Results from the PRIME study, presented at the ASH Annual Meeting & Exposition, found that P-BCMA-101, an autologous chimeric antigen receptor-T cell (CAR T) therapy, was effective and safe for patients with relapsed/refractory multiple myeloma (RRMM), even in low-dose and outpatient regimens.
P-BCMA-101 is a novel CAR T therapeutic option targeting B-cell maturation antigen (BCMA). PRIME is a phase I/II clinical trial designed to assess safety and efficacy of this treatment in patients with RRMM who have received least three previous lines of therapy.
In total, the study enrolled 43 patients with heavily pre-treated MM. Prior to P-BCMA-101 infusion, patients received a standard 3-day lymphodepletion regimen of cyclophosphamide (300 mg/m2/day) and fludarabine (30 mg/m2/day). Thirty-four patients were treated with a single CAR T infusion, dosed from from 0.75-15 x 106 cells/kg, with an overall response rate (ORR) of 57%.
The treatment achieved a strong safety profile for a CAR T product. Cytokine release syndrome (CRS) was only seen in 17% of patients, with only one case of grade 3 toxicity and one case of possible neurotoxicity. No patients required ICU admission or other aggressive measures. Based on the safety results, the protocol was amended to allow for fully outpatient treatment administration.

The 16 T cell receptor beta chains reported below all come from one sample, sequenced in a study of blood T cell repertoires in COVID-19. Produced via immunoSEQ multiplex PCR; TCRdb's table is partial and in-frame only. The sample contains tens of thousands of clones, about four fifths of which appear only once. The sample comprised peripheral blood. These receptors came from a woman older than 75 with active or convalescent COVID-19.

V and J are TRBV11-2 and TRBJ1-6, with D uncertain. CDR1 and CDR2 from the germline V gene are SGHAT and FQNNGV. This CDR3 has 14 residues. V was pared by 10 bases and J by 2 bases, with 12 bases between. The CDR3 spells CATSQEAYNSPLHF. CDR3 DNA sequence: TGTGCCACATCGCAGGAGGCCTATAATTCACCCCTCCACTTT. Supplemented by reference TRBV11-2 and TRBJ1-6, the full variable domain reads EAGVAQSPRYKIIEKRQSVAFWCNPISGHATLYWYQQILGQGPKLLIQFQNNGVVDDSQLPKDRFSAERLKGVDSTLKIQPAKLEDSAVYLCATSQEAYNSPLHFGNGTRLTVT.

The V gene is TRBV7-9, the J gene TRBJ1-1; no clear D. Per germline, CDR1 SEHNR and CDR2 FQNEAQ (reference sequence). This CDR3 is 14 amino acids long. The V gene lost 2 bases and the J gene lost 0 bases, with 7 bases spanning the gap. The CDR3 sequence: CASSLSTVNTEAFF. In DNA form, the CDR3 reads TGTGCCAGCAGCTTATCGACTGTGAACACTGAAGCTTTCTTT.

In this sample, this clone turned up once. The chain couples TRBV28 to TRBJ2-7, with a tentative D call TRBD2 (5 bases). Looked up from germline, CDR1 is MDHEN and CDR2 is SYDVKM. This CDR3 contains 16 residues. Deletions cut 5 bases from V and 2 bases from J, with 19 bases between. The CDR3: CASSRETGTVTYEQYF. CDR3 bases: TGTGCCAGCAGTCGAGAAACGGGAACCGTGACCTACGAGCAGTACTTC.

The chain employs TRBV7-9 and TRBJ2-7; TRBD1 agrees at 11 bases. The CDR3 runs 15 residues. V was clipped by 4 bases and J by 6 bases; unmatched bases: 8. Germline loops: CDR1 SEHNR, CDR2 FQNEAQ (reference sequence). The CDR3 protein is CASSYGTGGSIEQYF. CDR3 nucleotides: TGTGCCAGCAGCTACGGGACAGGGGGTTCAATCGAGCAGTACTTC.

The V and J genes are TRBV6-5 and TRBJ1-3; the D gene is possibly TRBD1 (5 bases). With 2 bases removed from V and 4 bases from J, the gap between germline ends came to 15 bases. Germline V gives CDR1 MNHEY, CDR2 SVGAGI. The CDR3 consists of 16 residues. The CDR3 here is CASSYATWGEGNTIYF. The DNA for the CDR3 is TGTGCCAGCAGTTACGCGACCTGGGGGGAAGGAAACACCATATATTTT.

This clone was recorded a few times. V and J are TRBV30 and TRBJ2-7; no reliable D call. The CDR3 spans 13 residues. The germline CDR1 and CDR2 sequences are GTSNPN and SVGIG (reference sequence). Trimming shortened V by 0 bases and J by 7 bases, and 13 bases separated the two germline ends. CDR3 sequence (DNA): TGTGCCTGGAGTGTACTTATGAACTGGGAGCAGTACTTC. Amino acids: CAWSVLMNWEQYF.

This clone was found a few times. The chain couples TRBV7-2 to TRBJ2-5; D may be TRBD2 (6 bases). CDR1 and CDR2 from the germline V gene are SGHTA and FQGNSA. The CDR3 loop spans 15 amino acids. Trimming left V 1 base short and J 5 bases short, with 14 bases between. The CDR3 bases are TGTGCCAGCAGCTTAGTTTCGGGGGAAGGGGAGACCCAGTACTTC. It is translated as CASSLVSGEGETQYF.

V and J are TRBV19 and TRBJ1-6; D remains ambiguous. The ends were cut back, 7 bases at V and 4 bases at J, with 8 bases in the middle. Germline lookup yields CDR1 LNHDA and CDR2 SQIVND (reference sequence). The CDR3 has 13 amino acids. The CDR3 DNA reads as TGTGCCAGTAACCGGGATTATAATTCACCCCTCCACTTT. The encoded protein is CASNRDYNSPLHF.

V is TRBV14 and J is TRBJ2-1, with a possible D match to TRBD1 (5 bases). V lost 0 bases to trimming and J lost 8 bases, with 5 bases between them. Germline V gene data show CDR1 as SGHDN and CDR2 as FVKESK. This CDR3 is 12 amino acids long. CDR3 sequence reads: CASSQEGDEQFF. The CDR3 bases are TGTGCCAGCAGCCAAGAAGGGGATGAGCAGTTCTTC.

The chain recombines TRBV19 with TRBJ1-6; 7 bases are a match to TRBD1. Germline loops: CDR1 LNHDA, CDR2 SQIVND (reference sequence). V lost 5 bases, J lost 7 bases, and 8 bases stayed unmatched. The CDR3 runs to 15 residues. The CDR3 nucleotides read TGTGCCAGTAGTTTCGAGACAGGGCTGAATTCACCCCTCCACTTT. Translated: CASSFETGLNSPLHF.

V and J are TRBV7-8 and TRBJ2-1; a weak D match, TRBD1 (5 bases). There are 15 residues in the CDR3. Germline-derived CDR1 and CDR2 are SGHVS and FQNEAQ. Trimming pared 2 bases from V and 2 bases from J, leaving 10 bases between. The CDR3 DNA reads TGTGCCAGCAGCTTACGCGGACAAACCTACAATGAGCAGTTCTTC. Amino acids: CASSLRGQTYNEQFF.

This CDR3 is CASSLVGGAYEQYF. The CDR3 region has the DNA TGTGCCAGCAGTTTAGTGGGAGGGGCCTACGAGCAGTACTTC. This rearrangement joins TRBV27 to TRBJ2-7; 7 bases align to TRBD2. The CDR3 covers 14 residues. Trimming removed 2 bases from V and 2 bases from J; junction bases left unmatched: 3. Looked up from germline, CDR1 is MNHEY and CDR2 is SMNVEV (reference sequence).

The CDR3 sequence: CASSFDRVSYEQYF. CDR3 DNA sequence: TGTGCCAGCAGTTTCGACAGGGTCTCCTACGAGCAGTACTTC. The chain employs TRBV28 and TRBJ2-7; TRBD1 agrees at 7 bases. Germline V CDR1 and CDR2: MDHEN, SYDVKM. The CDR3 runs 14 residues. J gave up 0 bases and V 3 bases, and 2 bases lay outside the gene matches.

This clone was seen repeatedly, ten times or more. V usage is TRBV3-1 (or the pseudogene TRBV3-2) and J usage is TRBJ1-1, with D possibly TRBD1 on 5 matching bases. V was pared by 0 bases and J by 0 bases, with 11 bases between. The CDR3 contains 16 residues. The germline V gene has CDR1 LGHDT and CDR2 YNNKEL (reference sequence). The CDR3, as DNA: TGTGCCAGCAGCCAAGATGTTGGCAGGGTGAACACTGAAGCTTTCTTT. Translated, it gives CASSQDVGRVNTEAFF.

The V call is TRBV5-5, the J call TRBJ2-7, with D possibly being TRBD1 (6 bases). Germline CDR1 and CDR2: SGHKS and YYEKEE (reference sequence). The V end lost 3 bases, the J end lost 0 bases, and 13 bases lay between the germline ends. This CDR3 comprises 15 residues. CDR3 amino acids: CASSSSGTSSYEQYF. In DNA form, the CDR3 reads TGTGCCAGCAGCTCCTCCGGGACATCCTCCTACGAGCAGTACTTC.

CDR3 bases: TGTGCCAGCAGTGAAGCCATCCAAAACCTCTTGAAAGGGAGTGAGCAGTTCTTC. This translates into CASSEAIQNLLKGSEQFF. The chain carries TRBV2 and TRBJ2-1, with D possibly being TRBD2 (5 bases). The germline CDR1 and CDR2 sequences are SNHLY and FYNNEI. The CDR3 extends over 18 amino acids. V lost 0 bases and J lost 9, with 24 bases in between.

Following indications of better responses at lower doses, additional cohorts were added at the lower end of the dose range. Four patients were subsequently treated with biweekly infusion cycles, combination therapy with rituximab or lenalidomide pre- and post-lymphodepletion, or single administration at the lowest dose. There was a 100% ORR across these cohorts at two-month follow up. Responses are ongoing, and the safety profile in these patients was similar to the overall population.
“Current clinical data are consistent with preclinical findings that the novel design of P-BCMA-101 can produce significant efficacy, with remarkably low toxicity allowing for outpatient administration. Low doses appear highly efficacious and the modifications to manufacturing appear to have notably improved efficacy,” the researchers concluded.